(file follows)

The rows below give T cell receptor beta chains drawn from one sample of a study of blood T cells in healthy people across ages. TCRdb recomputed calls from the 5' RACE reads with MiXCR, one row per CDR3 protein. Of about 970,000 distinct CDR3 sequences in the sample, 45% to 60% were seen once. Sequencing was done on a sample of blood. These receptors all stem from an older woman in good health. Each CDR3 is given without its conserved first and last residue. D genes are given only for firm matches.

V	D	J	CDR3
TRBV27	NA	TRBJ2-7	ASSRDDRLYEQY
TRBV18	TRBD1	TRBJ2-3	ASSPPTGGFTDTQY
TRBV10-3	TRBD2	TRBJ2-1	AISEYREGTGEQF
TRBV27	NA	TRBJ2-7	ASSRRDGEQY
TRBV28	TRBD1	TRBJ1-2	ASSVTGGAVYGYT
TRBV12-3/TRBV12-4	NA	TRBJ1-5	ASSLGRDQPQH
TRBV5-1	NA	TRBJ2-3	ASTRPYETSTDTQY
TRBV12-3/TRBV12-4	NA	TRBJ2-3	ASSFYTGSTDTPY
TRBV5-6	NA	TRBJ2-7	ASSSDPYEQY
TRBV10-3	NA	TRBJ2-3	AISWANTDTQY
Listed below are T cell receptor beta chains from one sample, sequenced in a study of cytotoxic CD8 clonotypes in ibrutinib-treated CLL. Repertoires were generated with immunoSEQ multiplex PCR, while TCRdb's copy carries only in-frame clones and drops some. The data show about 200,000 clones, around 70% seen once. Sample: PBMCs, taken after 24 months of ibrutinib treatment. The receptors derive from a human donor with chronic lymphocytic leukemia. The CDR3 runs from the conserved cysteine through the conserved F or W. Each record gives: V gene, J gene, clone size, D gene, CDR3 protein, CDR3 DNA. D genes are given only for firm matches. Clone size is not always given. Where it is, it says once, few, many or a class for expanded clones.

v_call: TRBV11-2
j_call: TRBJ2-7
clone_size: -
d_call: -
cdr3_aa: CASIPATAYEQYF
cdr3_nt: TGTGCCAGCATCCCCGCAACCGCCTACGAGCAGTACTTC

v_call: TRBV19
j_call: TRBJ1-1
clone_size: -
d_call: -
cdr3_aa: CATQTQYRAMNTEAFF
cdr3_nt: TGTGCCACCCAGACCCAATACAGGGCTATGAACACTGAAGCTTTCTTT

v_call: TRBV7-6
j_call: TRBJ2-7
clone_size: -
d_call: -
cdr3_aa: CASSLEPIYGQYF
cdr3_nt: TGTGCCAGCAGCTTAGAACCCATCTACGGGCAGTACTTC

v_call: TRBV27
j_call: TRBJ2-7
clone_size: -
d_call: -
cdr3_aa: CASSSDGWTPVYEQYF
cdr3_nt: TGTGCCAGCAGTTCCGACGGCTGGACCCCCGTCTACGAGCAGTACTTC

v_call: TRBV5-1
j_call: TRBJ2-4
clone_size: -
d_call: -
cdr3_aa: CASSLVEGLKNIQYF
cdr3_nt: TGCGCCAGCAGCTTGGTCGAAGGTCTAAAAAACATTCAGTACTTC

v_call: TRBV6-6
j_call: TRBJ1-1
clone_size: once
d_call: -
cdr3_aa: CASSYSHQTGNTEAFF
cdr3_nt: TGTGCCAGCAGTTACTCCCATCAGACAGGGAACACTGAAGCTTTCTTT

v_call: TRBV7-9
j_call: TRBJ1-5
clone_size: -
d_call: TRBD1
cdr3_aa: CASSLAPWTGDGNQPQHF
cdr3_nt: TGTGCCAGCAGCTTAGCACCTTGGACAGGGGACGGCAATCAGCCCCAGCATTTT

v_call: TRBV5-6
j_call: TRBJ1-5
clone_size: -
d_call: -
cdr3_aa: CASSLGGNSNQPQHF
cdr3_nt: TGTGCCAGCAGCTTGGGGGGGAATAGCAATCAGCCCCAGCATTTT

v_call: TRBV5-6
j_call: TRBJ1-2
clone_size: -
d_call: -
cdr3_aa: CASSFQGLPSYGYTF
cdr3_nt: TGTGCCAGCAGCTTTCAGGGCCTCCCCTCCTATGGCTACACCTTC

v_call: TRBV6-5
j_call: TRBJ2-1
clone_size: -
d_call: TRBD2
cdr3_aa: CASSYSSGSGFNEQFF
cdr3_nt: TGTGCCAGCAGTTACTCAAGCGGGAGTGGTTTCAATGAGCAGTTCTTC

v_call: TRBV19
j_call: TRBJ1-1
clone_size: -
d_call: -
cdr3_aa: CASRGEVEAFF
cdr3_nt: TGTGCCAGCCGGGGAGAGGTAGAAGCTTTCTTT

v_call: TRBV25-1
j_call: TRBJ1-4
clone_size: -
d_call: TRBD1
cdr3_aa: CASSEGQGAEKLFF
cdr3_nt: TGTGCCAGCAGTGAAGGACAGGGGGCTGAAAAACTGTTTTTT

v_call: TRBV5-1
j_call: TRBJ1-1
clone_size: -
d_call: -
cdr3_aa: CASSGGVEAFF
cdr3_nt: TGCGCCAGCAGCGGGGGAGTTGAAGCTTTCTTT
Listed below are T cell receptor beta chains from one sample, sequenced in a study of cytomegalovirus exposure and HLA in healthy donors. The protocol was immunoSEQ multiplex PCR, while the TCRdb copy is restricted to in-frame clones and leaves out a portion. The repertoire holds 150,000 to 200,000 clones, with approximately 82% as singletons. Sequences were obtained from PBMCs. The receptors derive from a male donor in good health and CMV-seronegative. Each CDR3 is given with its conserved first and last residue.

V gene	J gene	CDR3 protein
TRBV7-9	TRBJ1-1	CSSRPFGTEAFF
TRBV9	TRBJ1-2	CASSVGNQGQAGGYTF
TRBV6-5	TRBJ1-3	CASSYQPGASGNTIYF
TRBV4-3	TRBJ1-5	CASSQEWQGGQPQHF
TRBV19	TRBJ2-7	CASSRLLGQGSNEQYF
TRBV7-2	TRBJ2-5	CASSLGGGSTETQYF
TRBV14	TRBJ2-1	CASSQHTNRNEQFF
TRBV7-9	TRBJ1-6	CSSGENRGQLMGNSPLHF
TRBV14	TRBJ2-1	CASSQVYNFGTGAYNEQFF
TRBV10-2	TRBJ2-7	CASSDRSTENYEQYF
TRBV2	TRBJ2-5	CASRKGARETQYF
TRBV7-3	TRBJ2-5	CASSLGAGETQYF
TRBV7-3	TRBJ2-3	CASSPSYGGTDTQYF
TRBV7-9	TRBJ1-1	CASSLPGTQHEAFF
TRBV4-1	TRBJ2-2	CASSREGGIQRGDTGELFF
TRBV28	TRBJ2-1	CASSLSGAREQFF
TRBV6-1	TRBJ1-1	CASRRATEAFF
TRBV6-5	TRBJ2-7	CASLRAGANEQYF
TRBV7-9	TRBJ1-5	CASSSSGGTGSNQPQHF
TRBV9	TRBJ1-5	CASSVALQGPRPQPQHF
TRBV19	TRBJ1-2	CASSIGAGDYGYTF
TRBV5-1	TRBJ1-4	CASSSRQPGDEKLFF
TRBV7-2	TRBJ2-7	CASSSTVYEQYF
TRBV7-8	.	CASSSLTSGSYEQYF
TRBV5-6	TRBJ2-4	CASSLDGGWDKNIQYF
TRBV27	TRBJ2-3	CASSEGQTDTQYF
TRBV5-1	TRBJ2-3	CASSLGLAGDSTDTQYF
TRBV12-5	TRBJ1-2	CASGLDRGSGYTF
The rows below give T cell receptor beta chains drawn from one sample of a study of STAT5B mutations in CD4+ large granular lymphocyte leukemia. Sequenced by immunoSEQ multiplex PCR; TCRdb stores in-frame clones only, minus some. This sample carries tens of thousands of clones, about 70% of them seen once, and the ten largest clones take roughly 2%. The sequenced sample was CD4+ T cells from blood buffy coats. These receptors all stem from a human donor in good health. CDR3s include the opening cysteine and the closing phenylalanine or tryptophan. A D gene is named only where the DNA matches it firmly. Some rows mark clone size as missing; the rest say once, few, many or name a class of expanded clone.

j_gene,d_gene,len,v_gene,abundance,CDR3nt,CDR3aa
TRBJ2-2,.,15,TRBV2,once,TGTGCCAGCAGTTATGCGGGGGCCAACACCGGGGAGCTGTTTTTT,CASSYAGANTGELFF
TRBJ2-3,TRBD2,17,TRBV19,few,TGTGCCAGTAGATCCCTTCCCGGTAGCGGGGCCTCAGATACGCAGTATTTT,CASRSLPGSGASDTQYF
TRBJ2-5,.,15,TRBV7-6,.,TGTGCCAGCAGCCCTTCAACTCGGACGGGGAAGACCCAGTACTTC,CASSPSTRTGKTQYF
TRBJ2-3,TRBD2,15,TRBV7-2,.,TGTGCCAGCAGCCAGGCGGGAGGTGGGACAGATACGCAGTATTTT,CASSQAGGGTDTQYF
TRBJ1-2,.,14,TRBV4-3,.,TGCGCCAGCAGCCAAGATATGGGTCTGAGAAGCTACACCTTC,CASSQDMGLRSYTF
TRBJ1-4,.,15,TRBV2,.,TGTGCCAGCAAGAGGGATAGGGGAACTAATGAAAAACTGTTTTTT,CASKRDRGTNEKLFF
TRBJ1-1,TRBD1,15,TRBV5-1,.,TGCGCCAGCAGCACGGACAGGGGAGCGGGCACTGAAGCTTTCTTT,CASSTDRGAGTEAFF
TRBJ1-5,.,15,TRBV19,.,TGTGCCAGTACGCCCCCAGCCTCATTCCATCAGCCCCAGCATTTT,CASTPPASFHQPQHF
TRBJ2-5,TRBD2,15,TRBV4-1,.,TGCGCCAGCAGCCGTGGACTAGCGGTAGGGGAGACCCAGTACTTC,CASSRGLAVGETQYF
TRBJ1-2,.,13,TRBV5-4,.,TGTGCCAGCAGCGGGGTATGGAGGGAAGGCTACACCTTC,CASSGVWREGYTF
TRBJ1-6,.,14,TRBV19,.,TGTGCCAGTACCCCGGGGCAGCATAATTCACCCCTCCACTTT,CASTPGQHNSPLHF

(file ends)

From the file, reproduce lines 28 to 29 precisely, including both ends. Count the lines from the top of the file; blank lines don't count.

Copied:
clone_size: -
d_call: -